Making Room Under the Cap

By Deane Barker

I heard something once about fitness that I thought was silly at the time, but that makes more and more sense the older I get:

You don’t increase your fitness by working out. You increase your fitness by recovering from working out.

It’s true. You don’t get more fit in the gym. The gym is actually a form of “creative destruction.” You tear yourself down in the gym, by design, so that you build yourself back up stronger than before. Where you actually get more fit is in the gaps between the workouts, when your body thinks to itself, “Well, that sucked. I need to improve so that it sucks less next time.”

This is weirdly frustrating. Going to the gym and tearing up a WOD is a proactive step that you take and feel good about: I did that thing. I took that action. The idea that it’s just as important to not do something is downright annoying. The idea that lying asleep in bed is actually just as important to your overall fitness bothers some of us on a fundamental level.

But the fact remains: you simply can’t out-run your body’s ability to recover. You can try, but it’s a race you’re going to lose.

As you get older, it becomes sadly easier to catch up to your maximum recovery pace – to bump up against the cap. While we can do some amazing things to slow the aging process down, there’s just no denying that your ability to heal and improve between workouts decreases over the years. Eventually, you find your limit – you hit a workout schedule and intensity level that maxes out your ability to bounce back.

Of course, this is personal for everyone. Some people are just naturally athletic, and can carry a higher level of intensity, later into life. "Flying Phil” Rabinowitz ran the 100m in 36 seconds at the spry age of 103. But others aren’t so gifted. I lump myself solidly in this category. Our bodies can only take so much, and as they get older, this threshold naturally decreases.

Bumping up against this limit is not fun. Minor injuries start to pile up – bumps, bruises, strains. Nothing serious, but the combined weight of aches and pains just begins to weigh you down. You try to work harder in a Sisyphean attempt to break through, but it just gets worse. The physical weight eventually becomes mental. You don’t really look forward to going to the gym as much anymore. Eventually, you don’t want to go. Then, you simply don’t.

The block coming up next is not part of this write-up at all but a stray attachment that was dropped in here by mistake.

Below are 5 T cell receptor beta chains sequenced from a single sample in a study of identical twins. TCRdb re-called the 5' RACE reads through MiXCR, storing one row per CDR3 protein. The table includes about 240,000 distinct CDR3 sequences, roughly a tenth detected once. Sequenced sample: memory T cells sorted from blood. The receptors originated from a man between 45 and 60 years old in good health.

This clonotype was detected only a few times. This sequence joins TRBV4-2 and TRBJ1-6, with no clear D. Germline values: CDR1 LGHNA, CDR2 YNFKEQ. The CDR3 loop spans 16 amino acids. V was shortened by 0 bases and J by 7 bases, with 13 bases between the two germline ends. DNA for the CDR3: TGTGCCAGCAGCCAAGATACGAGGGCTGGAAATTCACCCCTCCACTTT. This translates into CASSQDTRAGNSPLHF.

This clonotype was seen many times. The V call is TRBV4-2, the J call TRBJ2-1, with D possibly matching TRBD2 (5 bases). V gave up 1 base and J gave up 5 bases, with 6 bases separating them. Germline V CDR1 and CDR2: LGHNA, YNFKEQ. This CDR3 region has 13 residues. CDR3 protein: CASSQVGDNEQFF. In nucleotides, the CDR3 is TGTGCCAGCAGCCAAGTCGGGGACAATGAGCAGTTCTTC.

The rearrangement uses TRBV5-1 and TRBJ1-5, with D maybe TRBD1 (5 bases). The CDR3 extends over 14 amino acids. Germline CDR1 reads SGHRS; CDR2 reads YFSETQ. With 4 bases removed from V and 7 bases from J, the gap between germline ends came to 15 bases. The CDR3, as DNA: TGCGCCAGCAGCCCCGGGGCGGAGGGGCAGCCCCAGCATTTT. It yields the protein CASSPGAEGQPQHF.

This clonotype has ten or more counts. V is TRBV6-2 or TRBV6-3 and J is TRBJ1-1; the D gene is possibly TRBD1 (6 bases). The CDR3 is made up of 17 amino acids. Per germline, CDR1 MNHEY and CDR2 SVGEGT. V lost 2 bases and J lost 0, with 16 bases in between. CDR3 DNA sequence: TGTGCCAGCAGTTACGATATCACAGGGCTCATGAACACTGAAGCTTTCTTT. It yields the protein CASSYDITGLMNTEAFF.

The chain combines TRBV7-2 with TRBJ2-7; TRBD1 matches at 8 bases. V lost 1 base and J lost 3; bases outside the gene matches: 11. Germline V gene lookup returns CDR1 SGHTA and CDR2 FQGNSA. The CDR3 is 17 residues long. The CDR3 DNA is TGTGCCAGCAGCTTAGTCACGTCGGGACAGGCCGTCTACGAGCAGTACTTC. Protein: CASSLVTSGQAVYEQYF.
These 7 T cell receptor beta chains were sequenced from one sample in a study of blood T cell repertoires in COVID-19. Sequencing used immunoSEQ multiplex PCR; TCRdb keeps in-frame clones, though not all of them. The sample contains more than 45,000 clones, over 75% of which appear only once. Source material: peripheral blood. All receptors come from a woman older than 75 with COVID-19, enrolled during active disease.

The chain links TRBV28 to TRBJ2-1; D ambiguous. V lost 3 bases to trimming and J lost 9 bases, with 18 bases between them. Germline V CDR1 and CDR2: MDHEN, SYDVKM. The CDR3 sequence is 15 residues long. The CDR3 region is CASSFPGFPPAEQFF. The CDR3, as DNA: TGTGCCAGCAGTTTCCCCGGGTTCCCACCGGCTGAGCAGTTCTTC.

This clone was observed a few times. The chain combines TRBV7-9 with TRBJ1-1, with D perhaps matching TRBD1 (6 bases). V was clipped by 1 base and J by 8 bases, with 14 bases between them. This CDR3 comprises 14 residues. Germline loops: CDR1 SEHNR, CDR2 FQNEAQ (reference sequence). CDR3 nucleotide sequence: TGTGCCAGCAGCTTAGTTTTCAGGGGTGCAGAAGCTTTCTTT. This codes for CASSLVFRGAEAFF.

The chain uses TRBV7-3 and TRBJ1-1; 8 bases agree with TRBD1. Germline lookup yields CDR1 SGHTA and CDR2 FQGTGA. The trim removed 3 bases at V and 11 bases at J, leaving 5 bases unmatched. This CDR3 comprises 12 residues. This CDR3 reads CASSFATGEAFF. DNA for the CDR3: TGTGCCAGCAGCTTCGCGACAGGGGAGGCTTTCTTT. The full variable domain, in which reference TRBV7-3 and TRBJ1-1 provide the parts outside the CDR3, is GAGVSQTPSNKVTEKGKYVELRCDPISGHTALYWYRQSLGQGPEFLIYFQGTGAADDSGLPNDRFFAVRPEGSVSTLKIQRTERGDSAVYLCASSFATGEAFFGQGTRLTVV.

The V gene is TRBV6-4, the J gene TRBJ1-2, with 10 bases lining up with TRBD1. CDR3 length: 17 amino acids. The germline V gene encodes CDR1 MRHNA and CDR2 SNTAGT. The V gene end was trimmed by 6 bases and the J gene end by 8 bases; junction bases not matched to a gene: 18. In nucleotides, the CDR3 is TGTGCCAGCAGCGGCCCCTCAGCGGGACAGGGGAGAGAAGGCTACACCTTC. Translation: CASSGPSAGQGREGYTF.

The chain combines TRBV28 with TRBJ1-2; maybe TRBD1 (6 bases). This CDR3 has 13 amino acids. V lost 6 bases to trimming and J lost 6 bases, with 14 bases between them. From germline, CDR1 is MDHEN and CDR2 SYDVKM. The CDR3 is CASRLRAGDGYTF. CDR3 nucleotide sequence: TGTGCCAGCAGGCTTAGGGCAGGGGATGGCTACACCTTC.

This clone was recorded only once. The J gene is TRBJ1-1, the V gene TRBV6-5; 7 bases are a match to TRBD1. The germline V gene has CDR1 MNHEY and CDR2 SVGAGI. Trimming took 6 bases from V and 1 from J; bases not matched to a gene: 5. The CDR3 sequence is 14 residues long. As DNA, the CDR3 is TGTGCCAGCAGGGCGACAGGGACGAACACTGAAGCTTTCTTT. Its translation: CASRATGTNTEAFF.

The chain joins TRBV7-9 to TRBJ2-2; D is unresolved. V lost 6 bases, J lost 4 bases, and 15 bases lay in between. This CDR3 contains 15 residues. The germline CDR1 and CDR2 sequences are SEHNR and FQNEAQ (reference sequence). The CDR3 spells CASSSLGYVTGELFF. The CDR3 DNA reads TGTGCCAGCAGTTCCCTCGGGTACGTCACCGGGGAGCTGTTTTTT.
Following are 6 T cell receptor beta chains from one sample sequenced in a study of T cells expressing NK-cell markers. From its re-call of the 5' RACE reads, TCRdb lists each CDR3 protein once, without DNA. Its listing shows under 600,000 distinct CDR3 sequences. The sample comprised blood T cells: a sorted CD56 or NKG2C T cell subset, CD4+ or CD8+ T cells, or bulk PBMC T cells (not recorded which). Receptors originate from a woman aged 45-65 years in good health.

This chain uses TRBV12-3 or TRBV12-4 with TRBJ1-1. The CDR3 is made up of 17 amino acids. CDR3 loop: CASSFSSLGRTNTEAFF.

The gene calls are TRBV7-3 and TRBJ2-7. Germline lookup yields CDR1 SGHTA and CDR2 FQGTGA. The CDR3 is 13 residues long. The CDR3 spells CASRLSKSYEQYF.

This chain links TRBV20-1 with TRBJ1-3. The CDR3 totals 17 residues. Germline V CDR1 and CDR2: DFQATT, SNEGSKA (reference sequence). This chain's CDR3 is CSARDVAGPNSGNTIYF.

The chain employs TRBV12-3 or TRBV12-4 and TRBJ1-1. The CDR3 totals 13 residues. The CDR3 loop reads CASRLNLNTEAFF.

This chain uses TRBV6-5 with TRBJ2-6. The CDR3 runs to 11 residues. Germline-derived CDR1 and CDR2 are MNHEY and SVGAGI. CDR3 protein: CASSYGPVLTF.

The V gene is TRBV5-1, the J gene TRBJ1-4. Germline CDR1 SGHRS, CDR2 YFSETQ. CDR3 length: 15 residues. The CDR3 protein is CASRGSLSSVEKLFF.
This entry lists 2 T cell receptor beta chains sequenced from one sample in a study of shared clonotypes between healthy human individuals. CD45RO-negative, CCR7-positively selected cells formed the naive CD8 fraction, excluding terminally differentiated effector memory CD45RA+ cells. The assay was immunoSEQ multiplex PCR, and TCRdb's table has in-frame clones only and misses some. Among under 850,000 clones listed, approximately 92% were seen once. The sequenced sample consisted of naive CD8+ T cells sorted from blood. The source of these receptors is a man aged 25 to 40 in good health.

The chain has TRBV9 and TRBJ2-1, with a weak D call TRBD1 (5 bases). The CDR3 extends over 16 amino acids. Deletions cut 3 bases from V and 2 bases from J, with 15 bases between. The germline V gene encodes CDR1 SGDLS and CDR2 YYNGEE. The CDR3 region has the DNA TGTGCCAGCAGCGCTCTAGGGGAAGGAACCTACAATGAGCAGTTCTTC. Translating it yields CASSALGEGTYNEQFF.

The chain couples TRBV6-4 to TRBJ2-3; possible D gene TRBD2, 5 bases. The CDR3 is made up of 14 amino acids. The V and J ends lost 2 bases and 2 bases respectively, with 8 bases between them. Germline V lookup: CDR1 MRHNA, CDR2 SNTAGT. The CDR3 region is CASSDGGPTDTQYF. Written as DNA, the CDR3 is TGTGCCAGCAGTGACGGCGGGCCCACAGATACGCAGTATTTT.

The whole thing has me thinking about Lance Armstrong, of all people. There’s a tendency to think Armstrong took drugs because he was lazy and wanted to win without working hard. But I’ve come to understand that the exact opposite is true: Lance Armstrong took drugs not because he didn’t want to work hard, he did it because he wanted to work harder.

Armstrong was working so hard that he maxed out his body’s ability to recover. He literally couldn’t work out any harder, and looked to drugs to give him more breathing room under the cap. This explains his lack of guilt – he was working so hard, that the drugs didn’t allow him to slack off, instead they allowed him to punish himself more. He probably thought he would get away with it too. However, drug tests like the mouth swab drug test have come a long way in recent years. Even the slightest trace of any banned substances can be detected.

Now, I’m clearly not saying we should all rush out and take EPO. But as you get older, it might be more constructive to stop asking yourself what you can do to work harder, but instead ask what you can do to recover better? Like Armstrong was trying to do, you might need to put more emphasis on finding ways to give yourself more room “under the cap.”

The two biggest factors in recovery are also the most obvious.

  • Diet. What are you eating? What are you not eating? Are you getting the maximum benefit out of each calorie? What does your sugar intake look like? Are you eating enough protein? Are you eating enough in general? Do you stay hydrated?

  • Rest. How much are you sleeping? Are you really resting during your rest days? (No, your 5K “recovery run” is not rest.) Do you take an week off from the gym every few months, to give your body a break?

(Sleeping is my personal weakness. I’ve always hated sleep; I’ve viewed it as a massive waste of time. For the last few years, I’ve been getting up at 3-4 a.m. to read for a few hours before going to the gym at 5:30. I’m starting to think a much more productive use of time might actually be to go back to bed.)

This reminds me of a pair of body-building twins from the 80s and 90s called The Barbarian Brothers. They probably weren’t the sharpest knives in the drawer, but they did make one statement that’s stuck with me for years.

There is no such thing as over-training, just under-nutrition and under-sleeping.

There’s a natural tendency to think that you can solve every problem through intentional action. If you’re not reaching your goals, it’s because you’re just not working hard enough. You clearly need to do more and push harder to break through.

And when you’re younger, your recovery capacity is so high that maybe this is true. Your body bounces back so fast, that maybe you can’t actually work hard enough to catch it. If so, enjoy this period in your life.

But aging can be cruel, and eventually you’re going to find that there’s an upper limit to what you can do in the gym. Over the years, you’ll bump up against this limit more and more often. And instead of simply pushing against that limit in a battle you can’t possibly win, perhaps you should try to increase it by looking at the things you’re doing when you’re not at the gym.